Co-Insurance Definition

Co-insurance, co-pays and deductibles all work hand in hand to protect an individual’s finances. That is, they lower the out-of-pocket medical expenses one is required to pay for health services. The following is a step by step of all these terms and how you can leverage them to reduce your medical expenses.


When an individual and the insurance company that they are registered with both have to pay a certain percentage of the medical fees, it is referred to as cost sharing. Co-insurance, deductibles and co-payments are all examples of cost sharing. Co-insurance and copayments are insurance terms that most people often get confused about. However, they are not mean the same thing. For instance, when you reach your deductible, you are required to pay a portion of the remaining expenses, this is known as the co-insurance amount.

For example, imagine you have an insurance policy with 20% co-insurance. In essence, this means that the insurance company will pay 80% of medical expenses that are covered by the policy and you will take care of the rest. However, the insurance company only covers the 80% after the you have met their deductible amount and paid the remaining 20%. However, this -20% will not be paid forever. It is only paid until the out-of pocket maximum is reached. Afterwards, the insurance company will cover the total amount of medical expenses that are covered by the policy, until the end of the year. This period can vary from one insurance company to the next.


Most people are more familiar with copayments. Copayments are simply the flat (predetermined) fee an individual pays for medical services such as over the counter prescriptions as well as check-up visits to a doctor. This flat fee is paid in addition to what the insurance company already covers. For example, some health medical insurance companies require a 10% copayment for each visit the insured person makes to a doctor. This is regardless of the level or type of medical services provided during the medical visit. However, most copayments are usually not calculated in terms of percentages. The terms and conditions for copayments vary depending on the insurance company. Therefore, it is wise to do some research before settling for a specific medical insurance company.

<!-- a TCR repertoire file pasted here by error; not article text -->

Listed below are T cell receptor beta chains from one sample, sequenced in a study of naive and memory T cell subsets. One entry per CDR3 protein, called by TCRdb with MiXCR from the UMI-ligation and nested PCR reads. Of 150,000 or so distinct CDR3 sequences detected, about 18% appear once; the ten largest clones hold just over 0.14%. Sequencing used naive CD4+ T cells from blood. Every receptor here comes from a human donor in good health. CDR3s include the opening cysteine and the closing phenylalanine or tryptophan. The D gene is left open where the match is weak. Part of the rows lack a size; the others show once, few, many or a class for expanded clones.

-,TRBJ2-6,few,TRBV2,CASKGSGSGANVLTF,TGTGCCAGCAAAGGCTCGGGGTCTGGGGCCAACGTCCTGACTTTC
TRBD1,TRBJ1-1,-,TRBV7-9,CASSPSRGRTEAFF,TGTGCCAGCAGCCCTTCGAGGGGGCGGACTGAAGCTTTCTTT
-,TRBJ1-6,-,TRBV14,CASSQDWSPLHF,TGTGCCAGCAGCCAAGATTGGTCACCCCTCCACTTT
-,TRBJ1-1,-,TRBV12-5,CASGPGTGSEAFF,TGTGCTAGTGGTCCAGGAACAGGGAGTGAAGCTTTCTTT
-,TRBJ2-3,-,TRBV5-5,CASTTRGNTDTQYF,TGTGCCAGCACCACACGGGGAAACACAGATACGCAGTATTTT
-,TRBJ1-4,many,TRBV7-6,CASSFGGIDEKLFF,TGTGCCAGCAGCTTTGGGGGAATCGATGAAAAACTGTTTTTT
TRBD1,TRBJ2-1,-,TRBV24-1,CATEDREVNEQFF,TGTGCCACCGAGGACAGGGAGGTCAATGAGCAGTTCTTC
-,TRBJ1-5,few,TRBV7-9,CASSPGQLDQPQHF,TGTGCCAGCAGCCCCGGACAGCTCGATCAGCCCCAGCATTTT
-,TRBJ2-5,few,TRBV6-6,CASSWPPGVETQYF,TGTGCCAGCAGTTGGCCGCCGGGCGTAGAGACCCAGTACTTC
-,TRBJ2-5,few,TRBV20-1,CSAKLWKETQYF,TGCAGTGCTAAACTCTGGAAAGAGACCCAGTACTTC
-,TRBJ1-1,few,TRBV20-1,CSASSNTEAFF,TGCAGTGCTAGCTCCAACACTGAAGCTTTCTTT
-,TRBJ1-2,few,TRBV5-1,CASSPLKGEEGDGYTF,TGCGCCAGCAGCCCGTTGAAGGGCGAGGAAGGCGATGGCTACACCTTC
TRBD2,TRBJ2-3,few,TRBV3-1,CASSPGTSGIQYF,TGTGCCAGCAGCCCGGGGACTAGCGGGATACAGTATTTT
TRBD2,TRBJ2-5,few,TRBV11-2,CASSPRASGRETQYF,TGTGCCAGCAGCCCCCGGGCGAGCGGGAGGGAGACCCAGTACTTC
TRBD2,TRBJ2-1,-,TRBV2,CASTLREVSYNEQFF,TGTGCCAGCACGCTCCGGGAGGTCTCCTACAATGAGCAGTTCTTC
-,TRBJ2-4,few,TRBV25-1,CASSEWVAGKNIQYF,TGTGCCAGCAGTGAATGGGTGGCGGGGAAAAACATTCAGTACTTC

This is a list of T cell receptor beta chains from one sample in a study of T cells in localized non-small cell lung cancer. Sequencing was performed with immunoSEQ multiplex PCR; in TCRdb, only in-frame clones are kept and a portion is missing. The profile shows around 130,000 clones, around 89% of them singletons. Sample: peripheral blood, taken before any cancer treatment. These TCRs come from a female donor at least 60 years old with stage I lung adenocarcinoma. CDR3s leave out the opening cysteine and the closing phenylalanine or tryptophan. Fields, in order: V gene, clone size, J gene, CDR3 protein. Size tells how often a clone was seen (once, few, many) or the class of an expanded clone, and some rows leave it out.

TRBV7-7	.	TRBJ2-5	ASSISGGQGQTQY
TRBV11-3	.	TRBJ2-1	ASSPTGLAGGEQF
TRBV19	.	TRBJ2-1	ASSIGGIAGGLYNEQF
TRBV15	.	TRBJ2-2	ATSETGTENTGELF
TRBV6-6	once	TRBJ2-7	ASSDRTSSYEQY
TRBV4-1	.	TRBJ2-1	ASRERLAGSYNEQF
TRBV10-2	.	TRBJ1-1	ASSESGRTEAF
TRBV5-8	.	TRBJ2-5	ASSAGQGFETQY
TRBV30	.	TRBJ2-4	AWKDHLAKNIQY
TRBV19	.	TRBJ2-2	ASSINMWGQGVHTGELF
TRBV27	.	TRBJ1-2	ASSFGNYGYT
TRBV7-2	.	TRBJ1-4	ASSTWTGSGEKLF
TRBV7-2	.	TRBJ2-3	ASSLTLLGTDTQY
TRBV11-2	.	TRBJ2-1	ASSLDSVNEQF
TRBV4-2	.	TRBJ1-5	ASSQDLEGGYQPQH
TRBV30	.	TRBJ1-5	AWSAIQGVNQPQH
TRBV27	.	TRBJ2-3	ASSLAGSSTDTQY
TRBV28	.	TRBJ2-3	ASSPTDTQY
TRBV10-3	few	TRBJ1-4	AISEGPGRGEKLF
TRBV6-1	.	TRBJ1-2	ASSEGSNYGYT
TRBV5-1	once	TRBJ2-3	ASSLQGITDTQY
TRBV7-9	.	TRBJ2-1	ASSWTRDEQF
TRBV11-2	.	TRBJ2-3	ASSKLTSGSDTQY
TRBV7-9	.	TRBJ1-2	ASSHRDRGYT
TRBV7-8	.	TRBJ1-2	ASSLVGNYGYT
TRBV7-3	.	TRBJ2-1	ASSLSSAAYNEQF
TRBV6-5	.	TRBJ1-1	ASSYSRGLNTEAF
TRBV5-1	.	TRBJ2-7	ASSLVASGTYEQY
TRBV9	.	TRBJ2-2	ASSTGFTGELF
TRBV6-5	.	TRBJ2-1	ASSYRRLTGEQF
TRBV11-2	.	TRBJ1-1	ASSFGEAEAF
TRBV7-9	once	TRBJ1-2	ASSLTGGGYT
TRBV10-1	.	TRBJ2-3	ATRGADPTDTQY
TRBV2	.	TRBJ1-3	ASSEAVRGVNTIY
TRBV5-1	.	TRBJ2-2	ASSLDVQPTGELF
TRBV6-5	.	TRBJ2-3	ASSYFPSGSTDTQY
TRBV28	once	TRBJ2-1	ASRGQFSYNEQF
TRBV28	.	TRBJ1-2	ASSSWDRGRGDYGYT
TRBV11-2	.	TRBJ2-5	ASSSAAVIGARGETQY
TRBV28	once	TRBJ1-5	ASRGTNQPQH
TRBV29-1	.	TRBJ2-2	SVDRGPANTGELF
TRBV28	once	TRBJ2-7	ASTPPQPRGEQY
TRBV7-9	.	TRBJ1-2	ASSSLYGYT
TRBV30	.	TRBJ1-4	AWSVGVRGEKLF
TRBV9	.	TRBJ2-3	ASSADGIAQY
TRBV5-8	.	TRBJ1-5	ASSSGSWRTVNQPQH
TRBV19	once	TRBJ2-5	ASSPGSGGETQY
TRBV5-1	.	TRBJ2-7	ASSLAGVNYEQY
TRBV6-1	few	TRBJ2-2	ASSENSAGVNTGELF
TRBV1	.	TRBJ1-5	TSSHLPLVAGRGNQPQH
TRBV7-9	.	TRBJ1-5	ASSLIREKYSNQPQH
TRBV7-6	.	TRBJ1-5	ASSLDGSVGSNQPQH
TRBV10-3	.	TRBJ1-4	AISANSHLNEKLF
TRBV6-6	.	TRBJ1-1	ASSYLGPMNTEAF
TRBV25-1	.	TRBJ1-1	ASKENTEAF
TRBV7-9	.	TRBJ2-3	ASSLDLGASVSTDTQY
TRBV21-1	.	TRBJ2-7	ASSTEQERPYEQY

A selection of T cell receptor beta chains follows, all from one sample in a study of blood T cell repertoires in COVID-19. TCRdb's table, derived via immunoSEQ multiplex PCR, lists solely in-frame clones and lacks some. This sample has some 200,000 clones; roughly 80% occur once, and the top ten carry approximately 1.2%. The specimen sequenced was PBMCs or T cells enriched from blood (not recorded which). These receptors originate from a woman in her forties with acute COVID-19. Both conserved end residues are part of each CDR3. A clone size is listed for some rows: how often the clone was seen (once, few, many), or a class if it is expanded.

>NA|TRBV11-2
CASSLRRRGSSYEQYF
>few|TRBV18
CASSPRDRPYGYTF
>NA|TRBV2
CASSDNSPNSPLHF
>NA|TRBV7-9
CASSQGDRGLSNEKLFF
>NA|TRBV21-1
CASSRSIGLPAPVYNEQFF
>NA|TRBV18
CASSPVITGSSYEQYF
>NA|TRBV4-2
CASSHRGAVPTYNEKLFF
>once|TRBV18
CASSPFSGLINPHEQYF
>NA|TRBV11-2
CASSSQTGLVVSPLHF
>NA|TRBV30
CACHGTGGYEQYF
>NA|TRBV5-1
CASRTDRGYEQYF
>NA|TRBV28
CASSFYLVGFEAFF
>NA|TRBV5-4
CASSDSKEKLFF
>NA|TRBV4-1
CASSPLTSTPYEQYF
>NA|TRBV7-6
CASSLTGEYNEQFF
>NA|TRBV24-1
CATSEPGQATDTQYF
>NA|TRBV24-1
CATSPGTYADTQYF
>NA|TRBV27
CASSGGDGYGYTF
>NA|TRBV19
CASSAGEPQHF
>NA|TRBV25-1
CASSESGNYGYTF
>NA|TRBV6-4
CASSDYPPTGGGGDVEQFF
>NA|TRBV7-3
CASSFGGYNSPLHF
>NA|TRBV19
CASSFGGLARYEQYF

On the other hand, deductibles refer to the amount that an insured individual has to cover for health care expenses before the medical insurance company covers the rest of the costs (this could be a self-insured company). Most insurance policies and plans base their deductible amounts on an annual basis. By going for an insurance policy with great deductible, copayment and co-insurance plans, individuals can reduce the cost of their medical expenses significantly. For instance, some medical insurance companies have plans that allow individuals the first few doctor visits with a co-payment. Afterwards, your co-insurance and annual deductible will apply for all visits in the future. As a result, insured individuals will not be charged a co-insurance or a co-pay especially for preventive medical services such as regular medical check-ups.